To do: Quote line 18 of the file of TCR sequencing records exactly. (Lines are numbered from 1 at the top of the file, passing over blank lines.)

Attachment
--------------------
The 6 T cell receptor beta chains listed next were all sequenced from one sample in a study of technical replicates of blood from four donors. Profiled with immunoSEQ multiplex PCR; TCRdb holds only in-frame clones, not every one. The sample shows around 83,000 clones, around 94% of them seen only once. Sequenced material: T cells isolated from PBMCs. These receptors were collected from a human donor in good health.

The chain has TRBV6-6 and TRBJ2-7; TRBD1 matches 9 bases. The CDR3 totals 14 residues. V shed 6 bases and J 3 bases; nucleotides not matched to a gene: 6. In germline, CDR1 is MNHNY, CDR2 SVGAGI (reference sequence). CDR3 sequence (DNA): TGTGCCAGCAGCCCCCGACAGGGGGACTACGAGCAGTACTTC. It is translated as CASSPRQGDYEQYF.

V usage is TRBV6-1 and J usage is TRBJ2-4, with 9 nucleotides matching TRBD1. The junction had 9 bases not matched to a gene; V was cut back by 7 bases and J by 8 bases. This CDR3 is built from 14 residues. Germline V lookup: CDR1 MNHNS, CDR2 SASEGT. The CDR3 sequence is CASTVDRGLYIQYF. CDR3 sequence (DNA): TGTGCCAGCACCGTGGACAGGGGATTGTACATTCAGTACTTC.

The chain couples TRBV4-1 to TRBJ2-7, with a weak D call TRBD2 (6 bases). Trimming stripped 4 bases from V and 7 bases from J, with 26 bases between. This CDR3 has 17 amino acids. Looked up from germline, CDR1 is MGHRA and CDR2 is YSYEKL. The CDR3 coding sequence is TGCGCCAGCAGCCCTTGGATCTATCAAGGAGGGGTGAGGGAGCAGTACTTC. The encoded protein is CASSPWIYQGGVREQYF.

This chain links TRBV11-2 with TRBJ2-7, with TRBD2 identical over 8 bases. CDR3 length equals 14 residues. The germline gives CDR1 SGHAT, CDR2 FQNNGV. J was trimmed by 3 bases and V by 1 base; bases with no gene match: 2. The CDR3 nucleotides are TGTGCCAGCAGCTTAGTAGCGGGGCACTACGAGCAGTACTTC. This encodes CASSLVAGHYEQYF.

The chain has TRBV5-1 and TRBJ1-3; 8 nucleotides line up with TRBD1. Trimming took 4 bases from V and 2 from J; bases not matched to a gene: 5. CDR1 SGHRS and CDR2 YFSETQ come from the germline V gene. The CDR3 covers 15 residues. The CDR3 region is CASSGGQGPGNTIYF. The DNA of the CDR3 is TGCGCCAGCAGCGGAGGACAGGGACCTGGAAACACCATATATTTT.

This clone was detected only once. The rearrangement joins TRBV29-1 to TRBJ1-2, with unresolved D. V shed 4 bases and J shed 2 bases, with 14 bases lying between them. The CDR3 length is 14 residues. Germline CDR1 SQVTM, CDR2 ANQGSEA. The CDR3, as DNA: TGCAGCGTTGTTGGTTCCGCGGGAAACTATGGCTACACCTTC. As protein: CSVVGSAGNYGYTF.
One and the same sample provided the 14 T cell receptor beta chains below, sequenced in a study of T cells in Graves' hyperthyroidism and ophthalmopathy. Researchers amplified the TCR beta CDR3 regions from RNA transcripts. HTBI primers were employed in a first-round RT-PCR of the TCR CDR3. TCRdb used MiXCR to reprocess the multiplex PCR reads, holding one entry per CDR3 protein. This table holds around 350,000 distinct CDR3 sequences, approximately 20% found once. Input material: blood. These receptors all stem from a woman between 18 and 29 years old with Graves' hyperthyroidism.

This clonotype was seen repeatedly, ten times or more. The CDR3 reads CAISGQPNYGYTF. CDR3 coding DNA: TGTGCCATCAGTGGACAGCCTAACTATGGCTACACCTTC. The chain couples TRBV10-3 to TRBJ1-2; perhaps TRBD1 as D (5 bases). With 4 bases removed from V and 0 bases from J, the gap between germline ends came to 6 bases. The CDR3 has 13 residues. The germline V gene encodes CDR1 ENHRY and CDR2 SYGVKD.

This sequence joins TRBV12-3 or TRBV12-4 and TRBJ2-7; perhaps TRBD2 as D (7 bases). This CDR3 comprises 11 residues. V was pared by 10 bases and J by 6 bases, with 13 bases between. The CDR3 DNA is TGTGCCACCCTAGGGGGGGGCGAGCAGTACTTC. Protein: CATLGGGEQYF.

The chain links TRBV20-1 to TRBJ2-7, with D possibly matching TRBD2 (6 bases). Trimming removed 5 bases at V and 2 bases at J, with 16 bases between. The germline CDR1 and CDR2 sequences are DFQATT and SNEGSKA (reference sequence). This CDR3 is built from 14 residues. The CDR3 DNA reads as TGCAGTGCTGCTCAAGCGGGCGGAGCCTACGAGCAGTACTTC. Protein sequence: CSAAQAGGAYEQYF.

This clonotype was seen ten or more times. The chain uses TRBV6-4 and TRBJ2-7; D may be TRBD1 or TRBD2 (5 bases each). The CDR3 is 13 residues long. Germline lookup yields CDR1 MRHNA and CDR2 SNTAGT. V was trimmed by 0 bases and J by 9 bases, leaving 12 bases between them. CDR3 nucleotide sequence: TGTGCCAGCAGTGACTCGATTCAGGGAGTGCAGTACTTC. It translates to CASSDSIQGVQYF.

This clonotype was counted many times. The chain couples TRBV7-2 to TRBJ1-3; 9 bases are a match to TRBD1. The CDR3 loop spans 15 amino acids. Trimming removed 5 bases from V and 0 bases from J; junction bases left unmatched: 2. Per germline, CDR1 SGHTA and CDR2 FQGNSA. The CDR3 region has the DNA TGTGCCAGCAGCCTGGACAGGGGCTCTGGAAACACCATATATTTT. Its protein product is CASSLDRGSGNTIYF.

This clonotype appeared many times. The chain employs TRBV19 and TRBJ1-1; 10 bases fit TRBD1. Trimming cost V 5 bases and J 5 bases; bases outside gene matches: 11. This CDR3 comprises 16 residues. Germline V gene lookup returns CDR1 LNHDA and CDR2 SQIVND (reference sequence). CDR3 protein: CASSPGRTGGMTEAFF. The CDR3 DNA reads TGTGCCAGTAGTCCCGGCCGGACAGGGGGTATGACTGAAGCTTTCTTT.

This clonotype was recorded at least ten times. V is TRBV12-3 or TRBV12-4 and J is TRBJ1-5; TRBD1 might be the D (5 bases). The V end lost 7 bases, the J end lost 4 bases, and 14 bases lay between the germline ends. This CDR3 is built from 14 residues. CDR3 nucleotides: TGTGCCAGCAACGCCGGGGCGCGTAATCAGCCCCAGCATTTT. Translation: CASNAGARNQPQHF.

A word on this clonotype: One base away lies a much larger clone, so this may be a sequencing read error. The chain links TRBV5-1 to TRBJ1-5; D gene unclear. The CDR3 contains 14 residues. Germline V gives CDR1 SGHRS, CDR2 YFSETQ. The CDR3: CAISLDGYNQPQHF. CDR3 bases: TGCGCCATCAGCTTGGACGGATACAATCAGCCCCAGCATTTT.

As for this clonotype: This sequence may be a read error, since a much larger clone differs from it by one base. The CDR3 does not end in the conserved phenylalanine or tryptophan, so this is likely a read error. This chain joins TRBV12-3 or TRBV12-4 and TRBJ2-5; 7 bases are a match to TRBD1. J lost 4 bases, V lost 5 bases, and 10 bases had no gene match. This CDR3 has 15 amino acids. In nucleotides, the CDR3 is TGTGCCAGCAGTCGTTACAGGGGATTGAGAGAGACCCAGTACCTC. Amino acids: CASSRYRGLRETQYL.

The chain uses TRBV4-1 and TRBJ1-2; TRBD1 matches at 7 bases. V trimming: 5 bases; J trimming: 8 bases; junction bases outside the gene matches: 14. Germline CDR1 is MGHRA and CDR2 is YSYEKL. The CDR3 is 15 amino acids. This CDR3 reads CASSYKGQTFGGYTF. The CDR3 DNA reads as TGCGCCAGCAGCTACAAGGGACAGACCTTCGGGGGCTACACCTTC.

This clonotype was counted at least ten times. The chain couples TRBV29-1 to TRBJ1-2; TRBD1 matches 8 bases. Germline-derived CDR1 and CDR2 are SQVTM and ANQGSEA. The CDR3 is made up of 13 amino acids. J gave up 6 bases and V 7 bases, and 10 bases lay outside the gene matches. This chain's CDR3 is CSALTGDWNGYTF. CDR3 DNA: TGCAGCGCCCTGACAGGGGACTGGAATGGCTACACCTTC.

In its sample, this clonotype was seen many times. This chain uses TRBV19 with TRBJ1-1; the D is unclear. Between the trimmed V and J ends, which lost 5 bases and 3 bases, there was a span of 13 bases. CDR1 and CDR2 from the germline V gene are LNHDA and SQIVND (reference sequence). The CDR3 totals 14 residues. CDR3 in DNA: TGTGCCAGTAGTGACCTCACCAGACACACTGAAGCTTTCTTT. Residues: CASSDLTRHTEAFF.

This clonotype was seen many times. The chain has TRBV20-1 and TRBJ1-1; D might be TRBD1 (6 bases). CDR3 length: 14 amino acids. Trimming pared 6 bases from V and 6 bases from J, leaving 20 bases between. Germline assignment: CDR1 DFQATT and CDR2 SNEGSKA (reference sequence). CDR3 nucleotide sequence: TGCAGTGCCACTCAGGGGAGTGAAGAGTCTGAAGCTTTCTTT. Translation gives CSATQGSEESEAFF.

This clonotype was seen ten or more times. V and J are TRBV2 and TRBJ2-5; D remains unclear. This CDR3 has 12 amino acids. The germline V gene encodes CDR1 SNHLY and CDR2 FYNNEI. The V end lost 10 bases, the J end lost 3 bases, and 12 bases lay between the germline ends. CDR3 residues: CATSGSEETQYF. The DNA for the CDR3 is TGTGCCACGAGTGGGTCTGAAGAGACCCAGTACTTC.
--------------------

The chain uses TRBV4-1 and TRBJ1-2; TRBD1 matches at 7 bases. V trimming: 5 bases; J trimming: 8 bases; junction bases outside the gene matches: 14. Germline CDR1 is MGHRA and CDR2 is YSYEKL. The CDR3 is 15 amino acids. This CDR3 reads CASSYKGQTFGGYTF. The CDR3 DNA reads as TGCGCCAGCAGCTACAAGGGACAGACCTTCGGGGGCTACACCTTC.